This truth has been shared anonymously by a RealityMom.
Not long ago I felt the need to have a conversation with a friend. I had been hurt by something she said. At the time of the incident, I responded in a way that suggested I was hurt by her words.
Because we’ve been friends for several years, I thought (expected) that she would come and apologize, or at least mention what happened. If it were me, that’s what I would have done. But I’ve learned I can’t expect that people handle situations the same way I do.
After a couple of weeks, I was still bothered by the incident. Not so much that it happened–yes, that was upsetting, but we can all say things that are inappropriate so I can move on from that. I was most upset that my friend didn’t follow up to acknowledge what happened. I was having a hard time being around her in social situations because the hurt was growing. I was sad that she didn’t feel the need to check in, and ideally to apologize.
So, I decided I’d talk to her about it. I told my husband that I felt the need to talk to her and he reminded me that I am very direct and that doesn’t always work for people, so to be soft about how I approached her. He was right. I thought about what I wanted to say and how I could say it.
A few days later I saw an opportunity to talk with her when no one else was around and said, “Can I talk to you about something?” She said “Sure.” I explained how I had been hurt by her words and the situation where she chose to say them. I also told her I was upset that there wasn’t any sort of acknowledgment because as friends, I would have hoped that would have happened. There was a bit more to it, but she said, “I’m sorry if you felt that way- it was a joke, I didn’t mean it.”
I really only needed her to know how I felt so that I could move on, and so that we could be on the same page and clear the air in our friendship. I couldn’t help but feel, in that moment, that she felt like it was a confrontation.
Now—you don’t know me, but I can be VERY confrontational. To a fault. I’m working on it. And in situations like this one, where I really care about the outcome, I’m very aware of how I come across and make a point to focus on communicating, and not be confrontational.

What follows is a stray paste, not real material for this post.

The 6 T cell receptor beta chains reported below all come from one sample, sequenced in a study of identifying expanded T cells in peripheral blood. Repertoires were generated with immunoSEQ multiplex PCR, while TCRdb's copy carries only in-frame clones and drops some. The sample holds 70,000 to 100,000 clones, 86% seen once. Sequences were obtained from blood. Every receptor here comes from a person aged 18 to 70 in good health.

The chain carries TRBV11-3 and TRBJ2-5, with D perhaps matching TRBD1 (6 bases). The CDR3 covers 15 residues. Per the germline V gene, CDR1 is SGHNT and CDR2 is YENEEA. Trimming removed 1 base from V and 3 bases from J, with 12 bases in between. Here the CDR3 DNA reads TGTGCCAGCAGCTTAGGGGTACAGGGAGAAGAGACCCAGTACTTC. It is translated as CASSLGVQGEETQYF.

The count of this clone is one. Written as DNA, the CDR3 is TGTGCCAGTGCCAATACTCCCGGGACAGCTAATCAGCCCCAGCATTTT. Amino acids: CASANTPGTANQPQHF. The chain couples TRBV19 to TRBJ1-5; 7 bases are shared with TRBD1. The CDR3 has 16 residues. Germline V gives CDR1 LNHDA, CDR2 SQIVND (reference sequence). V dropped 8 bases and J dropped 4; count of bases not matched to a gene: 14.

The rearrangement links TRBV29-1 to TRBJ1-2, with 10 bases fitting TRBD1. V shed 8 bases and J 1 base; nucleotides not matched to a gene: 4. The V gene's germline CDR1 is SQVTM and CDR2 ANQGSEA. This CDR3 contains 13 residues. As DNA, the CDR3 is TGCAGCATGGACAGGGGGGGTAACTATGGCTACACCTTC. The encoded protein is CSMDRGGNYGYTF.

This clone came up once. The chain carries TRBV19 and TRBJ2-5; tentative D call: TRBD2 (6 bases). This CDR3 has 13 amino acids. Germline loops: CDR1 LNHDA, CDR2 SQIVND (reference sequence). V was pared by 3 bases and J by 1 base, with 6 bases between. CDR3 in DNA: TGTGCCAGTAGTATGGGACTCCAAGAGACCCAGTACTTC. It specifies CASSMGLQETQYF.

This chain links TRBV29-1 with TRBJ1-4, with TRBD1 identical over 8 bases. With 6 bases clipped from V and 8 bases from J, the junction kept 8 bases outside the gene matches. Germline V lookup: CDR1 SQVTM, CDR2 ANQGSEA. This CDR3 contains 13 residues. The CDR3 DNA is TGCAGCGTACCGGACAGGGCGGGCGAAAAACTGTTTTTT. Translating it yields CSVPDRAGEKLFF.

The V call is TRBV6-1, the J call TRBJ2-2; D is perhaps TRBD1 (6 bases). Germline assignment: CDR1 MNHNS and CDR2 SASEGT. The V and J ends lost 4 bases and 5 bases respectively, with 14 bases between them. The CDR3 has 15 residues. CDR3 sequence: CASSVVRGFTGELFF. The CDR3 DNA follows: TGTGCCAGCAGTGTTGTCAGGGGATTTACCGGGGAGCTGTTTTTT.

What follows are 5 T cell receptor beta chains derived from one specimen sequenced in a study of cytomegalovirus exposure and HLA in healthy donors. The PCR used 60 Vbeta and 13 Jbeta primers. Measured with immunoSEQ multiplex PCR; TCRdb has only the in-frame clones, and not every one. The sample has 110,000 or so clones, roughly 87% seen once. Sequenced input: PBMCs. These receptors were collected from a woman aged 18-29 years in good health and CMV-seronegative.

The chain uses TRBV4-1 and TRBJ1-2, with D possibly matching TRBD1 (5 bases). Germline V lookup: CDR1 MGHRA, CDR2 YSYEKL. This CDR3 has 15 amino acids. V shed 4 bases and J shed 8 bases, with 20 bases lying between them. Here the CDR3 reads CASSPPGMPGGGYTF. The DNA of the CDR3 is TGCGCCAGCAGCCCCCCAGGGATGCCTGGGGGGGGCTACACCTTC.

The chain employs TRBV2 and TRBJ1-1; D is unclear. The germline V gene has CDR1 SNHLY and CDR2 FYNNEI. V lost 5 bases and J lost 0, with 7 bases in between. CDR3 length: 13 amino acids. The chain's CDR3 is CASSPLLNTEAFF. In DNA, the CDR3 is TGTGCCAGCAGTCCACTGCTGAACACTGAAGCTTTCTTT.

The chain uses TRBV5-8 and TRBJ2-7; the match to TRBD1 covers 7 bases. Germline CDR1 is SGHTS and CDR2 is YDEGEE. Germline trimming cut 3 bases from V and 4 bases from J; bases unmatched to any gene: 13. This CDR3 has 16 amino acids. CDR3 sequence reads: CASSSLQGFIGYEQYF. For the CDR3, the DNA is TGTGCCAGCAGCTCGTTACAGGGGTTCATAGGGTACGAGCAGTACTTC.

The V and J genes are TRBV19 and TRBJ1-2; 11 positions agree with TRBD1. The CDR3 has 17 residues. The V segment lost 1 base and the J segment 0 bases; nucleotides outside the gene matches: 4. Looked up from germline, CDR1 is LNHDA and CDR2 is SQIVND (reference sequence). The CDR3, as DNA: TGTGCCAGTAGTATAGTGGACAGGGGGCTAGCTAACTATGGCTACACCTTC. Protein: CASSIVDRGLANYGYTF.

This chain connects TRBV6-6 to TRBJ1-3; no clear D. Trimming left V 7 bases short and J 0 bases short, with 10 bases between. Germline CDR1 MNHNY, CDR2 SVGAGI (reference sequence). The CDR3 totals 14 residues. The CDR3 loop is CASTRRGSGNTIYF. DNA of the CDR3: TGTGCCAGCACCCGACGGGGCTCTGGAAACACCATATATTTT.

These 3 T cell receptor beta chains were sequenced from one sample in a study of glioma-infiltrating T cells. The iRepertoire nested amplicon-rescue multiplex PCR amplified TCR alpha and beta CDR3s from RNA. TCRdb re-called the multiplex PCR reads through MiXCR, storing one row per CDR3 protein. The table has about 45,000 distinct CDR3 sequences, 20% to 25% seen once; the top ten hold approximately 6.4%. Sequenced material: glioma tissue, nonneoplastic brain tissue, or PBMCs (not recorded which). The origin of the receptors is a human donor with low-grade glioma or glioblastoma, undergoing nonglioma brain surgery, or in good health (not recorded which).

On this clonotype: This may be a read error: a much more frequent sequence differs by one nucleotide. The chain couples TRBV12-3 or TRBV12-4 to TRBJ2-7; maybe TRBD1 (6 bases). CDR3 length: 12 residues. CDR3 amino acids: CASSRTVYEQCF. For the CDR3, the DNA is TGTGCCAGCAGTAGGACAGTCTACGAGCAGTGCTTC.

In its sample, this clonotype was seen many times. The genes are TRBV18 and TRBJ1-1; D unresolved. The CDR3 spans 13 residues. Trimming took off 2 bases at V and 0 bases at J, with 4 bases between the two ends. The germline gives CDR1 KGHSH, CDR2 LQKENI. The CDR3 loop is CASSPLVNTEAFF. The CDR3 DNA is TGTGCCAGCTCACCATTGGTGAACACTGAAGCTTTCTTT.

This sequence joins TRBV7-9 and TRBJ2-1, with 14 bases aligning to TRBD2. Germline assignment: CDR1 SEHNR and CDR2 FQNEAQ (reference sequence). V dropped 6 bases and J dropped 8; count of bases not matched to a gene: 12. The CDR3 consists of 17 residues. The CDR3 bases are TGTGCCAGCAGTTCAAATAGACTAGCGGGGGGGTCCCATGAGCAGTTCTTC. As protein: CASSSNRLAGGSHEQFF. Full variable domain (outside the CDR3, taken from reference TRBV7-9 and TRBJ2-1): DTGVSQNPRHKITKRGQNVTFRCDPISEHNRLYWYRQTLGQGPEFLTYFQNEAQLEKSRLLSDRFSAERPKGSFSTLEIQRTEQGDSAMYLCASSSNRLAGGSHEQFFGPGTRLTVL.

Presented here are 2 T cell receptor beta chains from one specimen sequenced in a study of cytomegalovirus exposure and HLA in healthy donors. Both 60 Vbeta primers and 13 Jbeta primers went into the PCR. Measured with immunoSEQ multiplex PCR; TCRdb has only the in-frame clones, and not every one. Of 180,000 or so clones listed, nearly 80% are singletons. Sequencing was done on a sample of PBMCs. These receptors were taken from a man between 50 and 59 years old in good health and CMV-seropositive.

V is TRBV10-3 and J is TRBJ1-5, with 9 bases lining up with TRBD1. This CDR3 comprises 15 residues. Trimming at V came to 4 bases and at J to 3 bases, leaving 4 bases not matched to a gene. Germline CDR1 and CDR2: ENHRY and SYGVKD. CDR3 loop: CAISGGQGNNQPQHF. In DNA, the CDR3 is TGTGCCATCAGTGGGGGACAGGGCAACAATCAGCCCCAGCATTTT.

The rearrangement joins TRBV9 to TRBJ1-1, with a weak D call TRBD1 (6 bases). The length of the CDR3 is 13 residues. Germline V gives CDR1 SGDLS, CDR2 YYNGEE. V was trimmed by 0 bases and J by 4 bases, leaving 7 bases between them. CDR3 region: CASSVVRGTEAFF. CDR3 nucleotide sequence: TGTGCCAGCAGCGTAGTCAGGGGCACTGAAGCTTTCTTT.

But I’ve learned that some people view any form of conversation about an uncomfortable subject as confrontational. It’s unfortunate. Communication is an exchange of ideas and an understanding of what those ideas are. Confrontation is often loud, forceful, and can feel disrespectful. It surprises me that I can be confident I did the former but am also pretty certain my friend received it as the latter.
Since that conversation there is still distance between us, there is less communication and I have again been hurt by actions of this friend. I don’t know for sure that it stems from that moment where I talked to her, but I have a strong hunch that’s the case.
This is where, as moms, I think we need to do better. We need to teach our sons and daughters not only how to communicate respectfully, but how to be on the receiving end of a conversation about uncomfortable topics. And how, after a conversation like this, to move on and still have good relationships.
This is important not only for our interpersonal relationships but work and life settings as well. Not all interactions are positive and yes, we need to be thoughtful about how we bring up these challenging subjects up, but we also need to understand that if we’re on the receiving end of a conversation like the one my friend and I had—it’s okay. We all make mistakes, we all can benefit from hearing what others in our life need, or how they feel.
I want to raise children who can communicate well with others and who can be on the receiving end of a conversation and not feel like they need to retreat if someone is unhappy with them.
Unfortunately, I feel this friendship slipping away—because I communicated. And I am fairly certain if I try to bring it up—to talk it out and clear the air, it will once again be received as a confrontation. Which is so sad. Communication—even about hard subjects—can bring people closer together. When you let it.
So please, let’s try our best to teach our children to communicate well—both sending and receiving messages. It’s trying to understand the other person and hear what they are saying. And in those moments where the communication is “aimed” at them, help them understand that this is a moment to listen and possibly learn. It doesn’t mean that they’re bad or in trouble or that it’s a confrontation. Communication is a part of life—let’s help our kids be better at it than we are.